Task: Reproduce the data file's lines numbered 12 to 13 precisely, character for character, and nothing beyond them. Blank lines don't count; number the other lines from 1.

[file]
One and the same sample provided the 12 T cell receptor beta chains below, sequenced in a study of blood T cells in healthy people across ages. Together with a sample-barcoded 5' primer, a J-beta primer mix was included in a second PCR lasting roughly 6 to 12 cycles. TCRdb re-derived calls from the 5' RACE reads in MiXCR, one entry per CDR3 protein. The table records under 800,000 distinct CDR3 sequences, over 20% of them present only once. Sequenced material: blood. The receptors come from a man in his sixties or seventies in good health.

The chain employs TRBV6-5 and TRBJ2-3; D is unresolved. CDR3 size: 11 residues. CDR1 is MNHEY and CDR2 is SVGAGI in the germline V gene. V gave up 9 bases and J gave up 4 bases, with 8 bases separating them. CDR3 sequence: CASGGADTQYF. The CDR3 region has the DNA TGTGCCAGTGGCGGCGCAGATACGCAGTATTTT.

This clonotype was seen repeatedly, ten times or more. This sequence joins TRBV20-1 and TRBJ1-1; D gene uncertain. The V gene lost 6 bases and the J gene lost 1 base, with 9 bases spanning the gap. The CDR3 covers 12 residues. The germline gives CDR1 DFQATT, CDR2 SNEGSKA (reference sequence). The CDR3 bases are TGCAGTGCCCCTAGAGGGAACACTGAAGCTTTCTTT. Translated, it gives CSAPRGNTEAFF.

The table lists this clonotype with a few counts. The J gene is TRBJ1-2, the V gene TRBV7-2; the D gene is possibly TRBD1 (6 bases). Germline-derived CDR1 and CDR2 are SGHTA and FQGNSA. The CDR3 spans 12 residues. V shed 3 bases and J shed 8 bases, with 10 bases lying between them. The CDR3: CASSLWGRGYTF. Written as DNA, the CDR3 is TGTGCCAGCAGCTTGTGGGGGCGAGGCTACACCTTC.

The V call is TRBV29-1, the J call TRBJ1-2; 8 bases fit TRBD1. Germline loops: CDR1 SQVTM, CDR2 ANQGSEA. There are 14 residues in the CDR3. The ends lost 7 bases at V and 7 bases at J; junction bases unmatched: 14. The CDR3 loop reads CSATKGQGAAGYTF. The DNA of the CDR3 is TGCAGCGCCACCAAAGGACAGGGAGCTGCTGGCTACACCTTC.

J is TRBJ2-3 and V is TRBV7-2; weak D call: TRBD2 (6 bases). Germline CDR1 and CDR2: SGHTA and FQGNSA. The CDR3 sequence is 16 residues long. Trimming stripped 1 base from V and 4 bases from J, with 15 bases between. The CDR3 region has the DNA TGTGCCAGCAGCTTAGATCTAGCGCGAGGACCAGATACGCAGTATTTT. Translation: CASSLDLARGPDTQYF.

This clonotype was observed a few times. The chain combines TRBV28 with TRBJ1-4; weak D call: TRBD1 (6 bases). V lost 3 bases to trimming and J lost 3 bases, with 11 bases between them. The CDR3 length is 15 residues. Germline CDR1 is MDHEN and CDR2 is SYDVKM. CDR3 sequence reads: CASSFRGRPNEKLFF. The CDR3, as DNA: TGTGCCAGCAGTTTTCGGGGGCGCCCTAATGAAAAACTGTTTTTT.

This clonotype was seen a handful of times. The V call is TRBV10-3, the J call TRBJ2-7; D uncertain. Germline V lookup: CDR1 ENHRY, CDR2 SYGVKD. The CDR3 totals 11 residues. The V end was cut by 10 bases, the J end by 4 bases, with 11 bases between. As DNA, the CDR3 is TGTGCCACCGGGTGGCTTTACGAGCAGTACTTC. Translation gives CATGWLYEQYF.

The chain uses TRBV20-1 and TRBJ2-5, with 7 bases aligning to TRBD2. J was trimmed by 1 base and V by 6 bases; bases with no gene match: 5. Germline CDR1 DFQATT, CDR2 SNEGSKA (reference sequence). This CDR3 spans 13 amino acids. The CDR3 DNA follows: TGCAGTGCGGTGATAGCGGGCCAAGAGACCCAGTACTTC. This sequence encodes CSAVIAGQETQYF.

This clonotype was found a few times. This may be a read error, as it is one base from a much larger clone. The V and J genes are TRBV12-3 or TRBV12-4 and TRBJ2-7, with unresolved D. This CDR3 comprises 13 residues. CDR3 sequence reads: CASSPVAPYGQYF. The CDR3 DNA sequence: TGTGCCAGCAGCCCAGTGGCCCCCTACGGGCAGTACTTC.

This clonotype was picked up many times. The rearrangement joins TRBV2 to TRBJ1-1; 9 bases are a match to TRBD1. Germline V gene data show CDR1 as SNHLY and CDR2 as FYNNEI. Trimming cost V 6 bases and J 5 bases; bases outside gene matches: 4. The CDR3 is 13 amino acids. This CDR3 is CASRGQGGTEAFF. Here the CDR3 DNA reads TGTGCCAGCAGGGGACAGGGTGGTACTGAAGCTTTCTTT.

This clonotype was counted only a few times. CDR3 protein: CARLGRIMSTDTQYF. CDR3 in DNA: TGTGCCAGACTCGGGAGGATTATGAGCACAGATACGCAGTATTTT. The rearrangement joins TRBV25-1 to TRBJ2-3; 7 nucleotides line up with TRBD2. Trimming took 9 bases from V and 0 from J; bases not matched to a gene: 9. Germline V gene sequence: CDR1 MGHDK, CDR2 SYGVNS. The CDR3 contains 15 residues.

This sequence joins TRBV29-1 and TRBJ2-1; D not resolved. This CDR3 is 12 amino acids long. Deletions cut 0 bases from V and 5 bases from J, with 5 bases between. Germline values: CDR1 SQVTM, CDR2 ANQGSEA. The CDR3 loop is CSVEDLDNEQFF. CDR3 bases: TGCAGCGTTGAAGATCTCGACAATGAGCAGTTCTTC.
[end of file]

This clonotype was counted only a few times. CDR3 protein: CARLGRIMSTDTQYF. CDR3 in DNA: TGTGCCAGACTCGGGAGGATTATGAGCACAGATACGCAGTATTTT. The rearrangement joins TRBV25-1 to TRBJ2-3; 7 nucleotides line up with TRBD2. Trimming took 9 bases from V and 0 from J; bases not matched to a gene: 9. Germline V gene sequence: CDR1 MGHDK, CDR2 SYGVNS. The CDR3 contains 15 residues.

This sequence joins TRBV29-1 and TRBJ2-1; D not resolved. This CDR3 is 12 amino acids long. Deletions cut 0 bases from V and 5 bases from J, with 5 bases between. Germline values: CDR1 SQVTM, CDR2 ANQGSEA. The CDR3 loop is CSVEDLDNEQFF. CDR3 bases: TGCAGCGTTGAAGATCTCGACAATGAGCAGTTCTTC.